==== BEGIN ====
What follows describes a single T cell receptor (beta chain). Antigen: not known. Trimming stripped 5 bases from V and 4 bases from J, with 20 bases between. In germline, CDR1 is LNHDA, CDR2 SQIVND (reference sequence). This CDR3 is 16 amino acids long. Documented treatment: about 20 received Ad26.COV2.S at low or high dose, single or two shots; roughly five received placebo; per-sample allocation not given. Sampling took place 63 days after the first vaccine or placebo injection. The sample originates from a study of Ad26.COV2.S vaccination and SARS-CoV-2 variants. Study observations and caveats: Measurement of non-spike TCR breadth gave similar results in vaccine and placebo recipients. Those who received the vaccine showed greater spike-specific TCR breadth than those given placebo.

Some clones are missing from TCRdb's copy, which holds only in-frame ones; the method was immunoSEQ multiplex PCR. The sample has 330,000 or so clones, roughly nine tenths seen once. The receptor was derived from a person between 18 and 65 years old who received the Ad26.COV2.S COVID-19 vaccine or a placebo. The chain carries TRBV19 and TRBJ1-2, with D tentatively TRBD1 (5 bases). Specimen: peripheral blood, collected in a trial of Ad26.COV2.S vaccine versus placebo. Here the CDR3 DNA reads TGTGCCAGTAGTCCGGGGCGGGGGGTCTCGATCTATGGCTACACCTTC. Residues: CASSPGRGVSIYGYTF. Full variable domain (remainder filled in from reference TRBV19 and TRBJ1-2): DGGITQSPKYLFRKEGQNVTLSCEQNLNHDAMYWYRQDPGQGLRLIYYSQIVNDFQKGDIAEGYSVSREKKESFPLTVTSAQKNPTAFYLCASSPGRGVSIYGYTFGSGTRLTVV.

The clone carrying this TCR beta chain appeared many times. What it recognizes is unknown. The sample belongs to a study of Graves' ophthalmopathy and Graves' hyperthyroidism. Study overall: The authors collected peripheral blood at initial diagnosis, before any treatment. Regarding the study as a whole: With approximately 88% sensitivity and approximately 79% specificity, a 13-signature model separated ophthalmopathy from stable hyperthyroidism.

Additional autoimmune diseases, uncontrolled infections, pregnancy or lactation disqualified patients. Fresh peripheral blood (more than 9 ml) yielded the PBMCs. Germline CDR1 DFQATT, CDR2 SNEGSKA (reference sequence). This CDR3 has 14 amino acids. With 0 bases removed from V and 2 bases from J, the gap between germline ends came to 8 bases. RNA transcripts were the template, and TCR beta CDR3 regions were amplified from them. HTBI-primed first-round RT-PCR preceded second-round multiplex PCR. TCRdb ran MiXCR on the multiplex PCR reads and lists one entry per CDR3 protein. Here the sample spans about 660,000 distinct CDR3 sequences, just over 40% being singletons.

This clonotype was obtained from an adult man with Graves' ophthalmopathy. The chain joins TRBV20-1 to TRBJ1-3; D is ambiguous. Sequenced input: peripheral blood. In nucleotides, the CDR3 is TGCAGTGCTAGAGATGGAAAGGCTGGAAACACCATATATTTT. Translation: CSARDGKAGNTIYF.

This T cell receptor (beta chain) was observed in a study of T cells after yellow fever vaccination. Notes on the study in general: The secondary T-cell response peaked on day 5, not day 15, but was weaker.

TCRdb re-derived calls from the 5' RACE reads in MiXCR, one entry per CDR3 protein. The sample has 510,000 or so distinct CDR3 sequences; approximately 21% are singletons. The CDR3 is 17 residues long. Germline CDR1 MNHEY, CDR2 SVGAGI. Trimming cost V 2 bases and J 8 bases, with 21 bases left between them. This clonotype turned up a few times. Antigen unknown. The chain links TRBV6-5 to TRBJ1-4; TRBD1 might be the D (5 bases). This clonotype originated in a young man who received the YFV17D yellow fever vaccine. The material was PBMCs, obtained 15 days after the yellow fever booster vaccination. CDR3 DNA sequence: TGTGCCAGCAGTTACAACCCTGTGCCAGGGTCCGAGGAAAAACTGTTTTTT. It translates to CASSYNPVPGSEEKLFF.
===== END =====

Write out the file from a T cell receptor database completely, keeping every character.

What follows describes a single T cell receptor (beta chain). Antigen: not known. Trimming stripped 5 bases from V and 4 bases from J, with 20 bases between. In germline, CDR1 is LNHDA, CDR2 SQIVND (reference sequence). This CDR3 is 16 amino acids long. Documented treatment: about 20 received Ad26.COV2.S at low or high dose, single or two shots; roughly five received placebo; per-sample allocation not given. Sampling took place 63 days after the first vaccine or placebo injection. The sample originates from a study of Ad26.COV2.S vaccination and SARS-CoV-2 variants. Study observations and caveats: Measurement of non-spike TCR breadth gave similar results in vaccine and placebo recipients. Those who received the vaccine showed greater spike-specific TCR breadth than those given placebo.

Some clones are missing from TCRdb's copy, which holds only in-frame ones; the method was immunoSEQ multiplex PCR. The sample has 330,000 or so clones, roughly nine tenths seen once. The receptor was derived from a person between 18 and 65 years old who received the Ad26.COV2.S COVID-19 vaccine or a placebo. The chain carries TRBV19 and TRBJ1-2, with D tentatively TRBD1 (5 bases). Specimen: peripheral blood, collected in a trial of Ad26.COV2.S vaccine versus placebo. Here the CDR3 DNA reads TGTGCCAGTAGTCCGGGGCGGGGGGTCTCGATCTATGGCTACACCTTC. Residues: CASSPGRGVSIYGYTF. Full variable domain (remainder filled in from reference TRBV19 and TRBJ1-2): DGGITQSPKYLFRKEGQNVTLSCEQNLNHDAMYWYRQDPGQGLRLIYYSQIVNDFQKGDIAEGYSVSREKKESFPLTVTSAQKNPTAFYLCASSPGRGVSIYGYTFGSGTRLTVV.

The clone carrying this TCR beta chain appeared many times. What it recognizes is unknown. The sample belongs to a study of Graves' ophthalmopathy and Graves' hyperthyroidism. Study overall: The authors collected peripheral blood at initial diagnosis, before any treatment. Regarding the study as a whole: With approximately 88% sensitivity and approximately 79% specificity, a 13-signature model separated ophthalmopathy from stable hyperthyroidism.

Additional autoimmune diseases, uncontrolled infections, pregnancy or lactation disqualified patients. Fresh peripheral blood (more than 9 ml) yielded the PBMCs. Germline CDR1 DFQATT, CDR2 SNEGSKA (reference sequence). This CDR3 has 14 amino acids. With 0 bases removed from V and 2 bases from J, the gap between germline ends came to 8 bases. RNA transcripts were the template, and TCR beta CDR3 regions were amplified from them. HTBI-primed first-round RT-PCR preceded second-round multiplex PCR. TCRdb ran MiXCR on the multiplex PCR reads and lists one entry per CDR3 protein. Here the sample spans about 660,000 distinct CDR3 sequences, just over 40% being singletons.

This clonotype was obtained from an adult man with Graves' ophthalmopathy. The chain joins TRBV20-1 to TRBJ1-3; D is ambiguous. Sequenced input: peripheral blood. In nucleotides, the CDR3 is TGCAGTGCTAGAGATGGAAAGGCTGGAAACACCATATATTTT. Translation: CSARDGKAGNTIYF.

This T cell receptor (beta chain) was observed in a study of T cells after yellow fever vaccination. Notes on the study in general: The secondary T-cell response peaked on day 5, not day 15, but was weaker.

TCRdb re-derived calls from the 5' RACE reads in MiXCR, one entry per CDR3 protein. The sample has 510,000 or so distinct CDR3 sequences; approximately 21% are singletons. The CDR3 is 17 residues long. Germline CDR1 MNHEY, CDR2 SVGAGI. Trimming cost V 2 bases and J 8 bases, with 21 bases left between them. This clonotype turned up a few times. Antigen unknown. The chain links TRBV6-5 to TRBJ1-4; TRBD1 might be the D (5 bases). This clonotype originated in a young man who received the YFV17D yellow fever vaccine. The material was PBMCs, obtained 15 days after the yellow fever booster vaccination. CDR3 DNA sequence: TGTGCCAGCAGTTACAACCCTGTGCCAGGGTCCGAGGAAAAACTGTTTTTT. It translates to CASSYNPVPGSEEKLFF.